Reshuffling the global gas market

April 4, 2022 - 5 minutes

Can Europe deal without Russian gas flows? We examine how the Russia-Ukraine war is impacting global gas supply, and what options exist to continue to meet supply and demand.

Exterior shot of a liquid natural gas processing plant.
The current war in Ukraine has highlighted Europe's overdependence on Russian natural gas supplies, and world leaders are looking for a solution to this overdependence problem. The European Union's REPowerEU plan, sanctions disrupting global trade, and the risk of Russia halting gas flows, are all risk factors that can drastically alter the global gas landscape

A large component of their plan focuses on turning to the global Liquified Natural Gas (LNG) market. However, there are constraints in the LNG market which can limit the feasibility of such plans in the near-term. Issues spanning Europe's import capacity, to global suppliers' ability to increase or re-route supplies suggests Europe will have a hard time immediately offsetting Russian supply and are likely to face structurally higher prices that could persist for years.

Notably, price action in North American markets has been more muted in response to the ongoing war and growing supply risks. With LNG feedgas demand already being maxed out, the follow-through mechanism from global prices into the U.S. has already largely run its course. But Europe shifting away from Russia and toward more global LNG supply can certainly create a more favourable landscape in the U.S. for additional LNG export capacity down the road.

Can Europe deal without Russian flows?

The amount of gas Europe is receiving from Russia has not drastically changed since prior to the war from a fundamental gas flow perspective. However, there are many risks.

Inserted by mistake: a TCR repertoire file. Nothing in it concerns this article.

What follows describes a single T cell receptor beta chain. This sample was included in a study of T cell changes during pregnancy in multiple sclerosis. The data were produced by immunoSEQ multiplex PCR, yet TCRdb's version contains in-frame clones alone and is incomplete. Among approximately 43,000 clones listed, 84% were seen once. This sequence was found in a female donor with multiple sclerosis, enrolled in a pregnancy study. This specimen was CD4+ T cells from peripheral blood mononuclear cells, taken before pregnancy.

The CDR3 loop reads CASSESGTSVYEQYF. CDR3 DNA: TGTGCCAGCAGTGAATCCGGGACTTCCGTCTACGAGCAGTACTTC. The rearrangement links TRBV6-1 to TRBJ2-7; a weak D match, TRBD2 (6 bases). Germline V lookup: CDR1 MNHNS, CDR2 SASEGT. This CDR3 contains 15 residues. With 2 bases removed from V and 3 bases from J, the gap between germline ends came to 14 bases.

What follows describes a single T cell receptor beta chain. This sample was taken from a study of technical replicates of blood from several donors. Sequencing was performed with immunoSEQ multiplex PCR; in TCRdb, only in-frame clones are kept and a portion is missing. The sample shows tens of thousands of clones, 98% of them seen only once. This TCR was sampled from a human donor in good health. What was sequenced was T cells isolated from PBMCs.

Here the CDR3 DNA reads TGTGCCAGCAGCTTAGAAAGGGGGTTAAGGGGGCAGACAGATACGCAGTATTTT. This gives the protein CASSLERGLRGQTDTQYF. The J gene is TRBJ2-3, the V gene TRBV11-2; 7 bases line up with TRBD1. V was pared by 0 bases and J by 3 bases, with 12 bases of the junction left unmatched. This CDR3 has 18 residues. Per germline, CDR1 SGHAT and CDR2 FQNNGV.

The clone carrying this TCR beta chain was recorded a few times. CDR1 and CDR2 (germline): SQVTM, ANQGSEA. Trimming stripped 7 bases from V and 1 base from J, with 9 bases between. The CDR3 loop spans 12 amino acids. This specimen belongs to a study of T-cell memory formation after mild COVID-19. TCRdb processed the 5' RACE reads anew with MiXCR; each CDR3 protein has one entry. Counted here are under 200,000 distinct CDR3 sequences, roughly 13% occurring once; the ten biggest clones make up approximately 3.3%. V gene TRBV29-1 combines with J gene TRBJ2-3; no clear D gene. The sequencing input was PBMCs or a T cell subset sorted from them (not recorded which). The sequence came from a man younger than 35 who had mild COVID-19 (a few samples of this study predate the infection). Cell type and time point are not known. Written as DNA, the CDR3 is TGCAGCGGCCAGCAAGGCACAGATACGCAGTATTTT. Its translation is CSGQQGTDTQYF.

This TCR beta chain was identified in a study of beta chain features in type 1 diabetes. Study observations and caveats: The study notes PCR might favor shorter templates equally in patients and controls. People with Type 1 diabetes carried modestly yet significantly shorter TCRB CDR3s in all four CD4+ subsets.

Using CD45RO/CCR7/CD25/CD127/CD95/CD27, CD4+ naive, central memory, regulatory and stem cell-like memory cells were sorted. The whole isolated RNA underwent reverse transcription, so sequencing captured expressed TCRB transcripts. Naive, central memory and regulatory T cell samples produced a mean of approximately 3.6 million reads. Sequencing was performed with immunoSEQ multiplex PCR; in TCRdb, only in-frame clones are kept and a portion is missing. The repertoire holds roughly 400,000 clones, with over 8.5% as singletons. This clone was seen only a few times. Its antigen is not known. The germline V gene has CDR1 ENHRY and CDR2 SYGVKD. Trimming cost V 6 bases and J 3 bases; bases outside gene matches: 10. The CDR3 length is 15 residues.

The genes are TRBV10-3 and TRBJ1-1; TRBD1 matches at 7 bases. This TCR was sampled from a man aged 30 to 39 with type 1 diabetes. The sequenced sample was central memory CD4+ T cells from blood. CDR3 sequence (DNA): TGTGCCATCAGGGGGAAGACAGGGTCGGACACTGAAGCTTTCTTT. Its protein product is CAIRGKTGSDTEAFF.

Firstly, flows on the Yamal-Europe pipeline (from Russia through Poland and into Germany at the Mallnow entry) have been mostly at 0 since mid-December. While these flows have been shut for months, the longer these flows remain halted, the more pressing it becomes for Europe to find an offset to prevent even further tightening of market balances. At the same time, the sanctions and indefinite halting of Nord Stream 2 had no impact on immediate flows as the pipeline had regulatory setbacks that meant flows were unlikely until Q2 or Q3 2022. But the sanctions do have implications on supply expectations from the summer onward as that supply was baked into analyst forecasts.

Conversely, Nord Stream 1 has remained operational as normal throughout the conflict, although Former Russian Minister of Energy and acting Deputy Prime Minister Alexander Novak has threatened the halting of these flows.

Finally, flows through Ukraine to the Velke-Kapusany entry point in Slovakia have held up thus far, but we view these flows as the greatest risk to disruption, particularly considering the potential for damages as war rages on in the country.

With that said, the EU's plan calls for a 50 Bcm (roughly 6.5 Bcf/d) increase in LNG imports by the end of 2022 to offset Russian imports. Furthermore, based on recent pipeline flow data, if Russia were to retaliate and halt all flows from the previously mentioned Mallnow, Nord Stream 1 and Velke Kapusany pipelines, the number to offset would be closer to 9 Bcf/d.

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Will LNG's import capacity be enough to offset Russian supply?